The Mayor of Casterbridge, by Thomas Hardy

Chapter 35.

As Donald stated, Lucetta had retired early to her room because of fatigue. She had, however, not gone to rest, but sat in the bedside chair reading and thinking over the events of the day. At the ringing of the door-bell by Henchard she wondered who it should be that would call at that comparatively late hour. The dining-room was almost under her bed-room; she could hear that somebody was admitted there, and presently the indistinct murmur of a person reading became audible.

The usual time for Donald’s arrival upstairs came and passed, yet still the reading and conversation went on. This was very singular. She could think of nothing but that some extraordinary crime had been committed, and that the visitor, whoever he might be, was reading an account of it from a special edition of the Casterbridge Chronicle. At last she left the room, and descended the stairs. The dining-room door was ajar, and in the silence of the resting household the voice and the words were recognizable before she reached the lower flight. She stood transfixed. Her own words greeted her in Henchard’s voice, like spirits from the grave.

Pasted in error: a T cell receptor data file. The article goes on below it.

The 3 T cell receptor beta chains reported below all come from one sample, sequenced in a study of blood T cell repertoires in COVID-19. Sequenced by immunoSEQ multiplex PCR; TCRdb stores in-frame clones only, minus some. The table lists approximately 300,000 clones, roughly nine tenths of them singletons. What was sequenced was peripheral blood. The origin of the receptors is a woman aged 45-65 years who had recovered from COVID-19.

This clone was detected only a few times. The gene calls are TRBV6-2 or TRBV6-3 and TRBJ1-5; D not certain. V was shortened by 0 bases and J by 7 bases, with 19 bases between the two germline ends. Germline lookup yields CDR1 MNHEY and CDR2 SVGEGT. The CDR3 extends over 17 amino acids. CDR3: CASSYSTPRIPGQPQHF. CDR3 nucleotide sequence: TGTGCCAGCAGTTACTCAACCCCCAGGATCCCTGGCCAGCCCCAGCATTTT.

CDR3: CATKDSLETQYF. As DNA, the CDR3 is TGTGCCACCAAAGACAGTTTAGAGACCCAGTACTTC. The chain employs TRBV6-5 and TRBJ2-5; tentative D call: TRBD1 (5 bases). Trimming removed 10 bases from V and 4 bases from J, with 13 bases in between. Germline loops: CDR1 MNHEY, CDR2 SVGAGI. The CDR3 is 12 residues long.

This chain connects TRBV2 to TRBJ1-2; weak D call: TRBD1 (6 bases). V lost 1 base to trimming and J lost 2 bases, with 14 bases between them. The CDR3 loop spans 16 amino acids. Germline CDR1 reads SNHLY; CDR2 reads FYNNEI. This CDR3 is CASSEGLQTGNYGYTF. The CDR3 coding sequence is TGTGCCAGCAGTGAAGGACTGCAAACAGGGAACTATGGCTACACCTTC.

Lucetta leant upon the banister with her cheek against the smooth hand-rail, as if she would make a friend of it in her misery. Rigid in this position, more and more words fell successively upon her ear. But what amazed her most was the tone of her husband. He spoke merely in the accents of a man who made a present of his time.

“One word,” he was saying, as the crackling of paper denoted that Henchard was unfolding yet another sheet. “Is it quite fair to this young woman’s memory to read at such length to a stranger what was intended for your eye alone?”

“Well, yes,” said Henchard. “By not giving her name I make it an example of all womankind, and not a scandal to one.”